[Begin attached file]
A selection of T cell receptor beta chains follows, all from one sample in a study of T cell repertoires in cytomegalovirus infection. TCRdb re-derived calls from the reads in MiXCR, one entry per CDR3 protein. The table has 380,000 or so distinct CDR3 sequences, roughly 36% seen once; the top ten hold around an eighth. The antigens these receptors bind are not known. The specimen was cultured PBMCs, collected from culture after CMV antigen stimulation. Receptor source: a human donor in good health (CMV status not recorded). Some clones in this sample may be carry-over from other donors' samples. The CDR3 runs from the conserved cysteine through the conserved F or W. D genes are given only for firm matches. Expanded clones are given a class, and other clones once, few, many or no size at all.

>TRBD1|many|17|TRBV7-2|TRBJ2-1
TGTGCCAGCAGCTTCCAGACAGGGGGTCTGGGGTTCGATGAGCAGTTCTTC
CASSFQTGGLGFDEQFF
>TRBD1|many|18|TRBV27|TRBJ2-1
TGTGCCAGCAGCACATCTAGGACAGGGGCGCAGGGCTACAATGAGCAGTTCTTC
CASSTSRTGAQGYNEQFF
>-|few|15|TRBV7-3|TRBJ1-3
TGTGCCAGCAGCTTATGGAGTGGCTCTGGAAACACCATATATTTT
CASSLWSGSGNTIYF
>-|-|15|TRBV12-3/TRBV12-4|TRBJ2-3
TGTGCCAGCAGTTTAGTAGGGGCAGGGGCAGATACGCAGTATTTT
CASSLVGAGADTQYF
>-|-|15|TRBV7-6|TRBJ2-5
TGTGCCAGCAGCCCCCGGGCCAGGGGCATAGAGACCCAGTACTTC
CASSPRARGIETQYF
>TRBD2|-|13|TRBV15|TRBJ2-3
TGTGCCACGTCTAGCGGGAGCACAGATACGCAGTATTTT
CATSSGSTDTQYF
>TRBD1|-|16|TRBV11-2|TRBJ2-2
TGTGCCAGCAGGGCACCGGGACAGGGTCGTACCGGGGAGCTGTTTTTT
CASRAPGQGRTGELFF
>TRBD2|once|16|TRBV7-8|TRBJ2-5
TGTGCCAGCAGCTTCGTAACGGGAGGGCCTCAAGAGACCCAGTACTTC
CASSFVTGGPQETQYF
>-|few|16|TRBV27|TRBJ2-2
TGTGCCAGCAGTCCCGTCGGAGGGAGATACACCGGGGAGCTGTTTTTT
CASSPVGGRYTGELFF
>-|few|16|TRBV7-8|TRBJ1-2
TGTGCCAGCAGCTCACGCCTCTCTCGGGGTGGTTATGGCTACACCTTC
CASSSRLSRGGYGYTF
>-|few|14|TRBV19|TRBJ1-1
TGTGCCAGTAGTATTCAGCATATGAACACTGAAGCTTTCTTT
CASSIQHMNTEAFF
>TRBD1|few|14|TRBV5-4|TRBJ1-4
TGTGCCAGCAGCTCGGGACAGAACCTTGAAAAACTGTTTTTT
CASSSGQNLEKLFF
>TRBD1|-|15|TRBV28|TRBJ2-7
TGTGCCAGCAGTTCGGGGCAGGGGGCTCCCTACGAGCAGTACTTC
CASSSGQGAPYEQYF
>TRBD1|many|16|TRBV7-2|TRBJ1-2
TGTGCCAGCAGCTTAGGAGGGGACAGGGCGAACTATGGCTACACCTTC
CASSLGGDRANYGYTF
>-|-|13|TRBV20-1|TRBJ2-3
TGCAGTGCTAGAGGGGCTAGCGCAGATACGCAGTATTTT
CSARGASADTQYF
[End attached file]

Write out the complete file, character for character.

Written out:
A selection of T cell receptor beta chains follows, all from one sample in a study of T cell repertoires in cytomegalovirus infection. TCRdb re-derived calls from the reads in MiXCR, one entry per CDR3 protein. The table has 380,000 or so distinct CDR3 sequences, roughly 36% seen once; the top ten hold around an eighth. The antigens these receptors bind are not known. The specimen was cultured PBMCs, collected from culture after CMV antigen stimulation. Receptor source: a human donor in good health (CMV status not recorded). Some clones in this sample may be carry-over from other donors' samples. The CDR3 runs from the conserved cysteine through the conserved F or W. D genes are given only for firm matches. Expanded clones are given a class, and other clones once, few, many or no size at all.

>TRBD1|many|17|TRBV7-2|TRBJ2-1
TGTGCCAGCAGCTTCCAGACAGGGGGTCTGGGGTTCGATGAGCAGTTCTTC
CASSFQTGGLGFDEQFF
>TRBD1|many|18|TRBV27|TRBJ2-1
TGTGCCAGCAGCACATCTAGGACAGGGGCGCAGGGCTACAATGAGCAGTTCTTC
CASSTSRTGAQGYNEQFF
>-|few|15|TRBV7-3|TRBJ1-3
TGTGCCAGCAGCTTATGGAGTGGCTCTGGAAACACCATATATTTT
CASSLWSGSGNTIYF
>-|-|15|TRBV12-3/TRBV12-4|TRBJ2-3
TGTGCCAGCAGTTTAGTAGGGGCAGGGGCAGATACGCAGTATTTT
CASSLVGAGADTQYF
>-|-|15|TRBV7-6|TRBJ2-5
TGTGCCAGCAGCCCCCGGGCCAGGGGCATAGAGACCCAGTACTTC
CASSPRARGIETQYF
>TRBD2|-|13|TRBV15|TRBJ2-3
TGTGCCACGTCTAGCGGGAGCACAGATACGCAGTATTTT
CATSSGSTDTQYF
>TRBD1|-|16|TRBV11-2|TRBJ2-2
TGTGCCAGCAGGGCACCGGGACAGGGTCGTACCGGGGAGCTGTTTTTT
CASRAPGQGRTGELFF
>TRBD2|once|16|TRBV7-8|TRBJ2-5
TGTGCCAGCAGCTTCGTAACGGGAGGGCCTCAAGAGACCCAGTACTTC
CASSFVTGGPQETQYF
>-|few|16|TRBV27|TRBJ2-2
TGTGCCAGCAGTCCCGTCGGAGGGAGATACACCGGGGAGCTGTTTTTT
CASSPVGGRYTGELFF
>-|few|16|TRBV7-8|TRBJ1-2
TGTGCCAGCAGCTCACGCCTCTCTCGGGGTGGTTATGGCTACACCTTC
CASSSRLSRGGYGYTF
>-|few|14|TRBV19|TRBJ1-1
TGTGCCAGTAGTATTCAGCATATGAACACTGAAGCTTTCTTT
CASSIQHMNTEAFF
>TRBD1|few|14|TRBV5-4|TRBJ1-4
TGTGCCAGCAGCTCGGGACAGAACCTTGAAAAACTGTTTTTT
CASSSGQNLEKLFF
>TRBD1|-|15|TRBV28|TRBJ2-7
TGTGCCAGCAGTTCGGGGCAGGGGGCTCCCTACGAGCAGTACTTC
CASSSGQGAPYEQYF
>TRBD1|many|16|TRBV7-2|TRBJ1-2
TGTGCCAGCAGCTTAGGAGGGGACAGGGCGAACTATGGCTACACCTTC
CASSLGGDRANYGYTF
>-|-|13|TRBV20-1|TRBJ2-3
TGCAGTGCTAGAGGGGCTAGCGCAGATACGCAGTATTTT
CSARGASADTQYF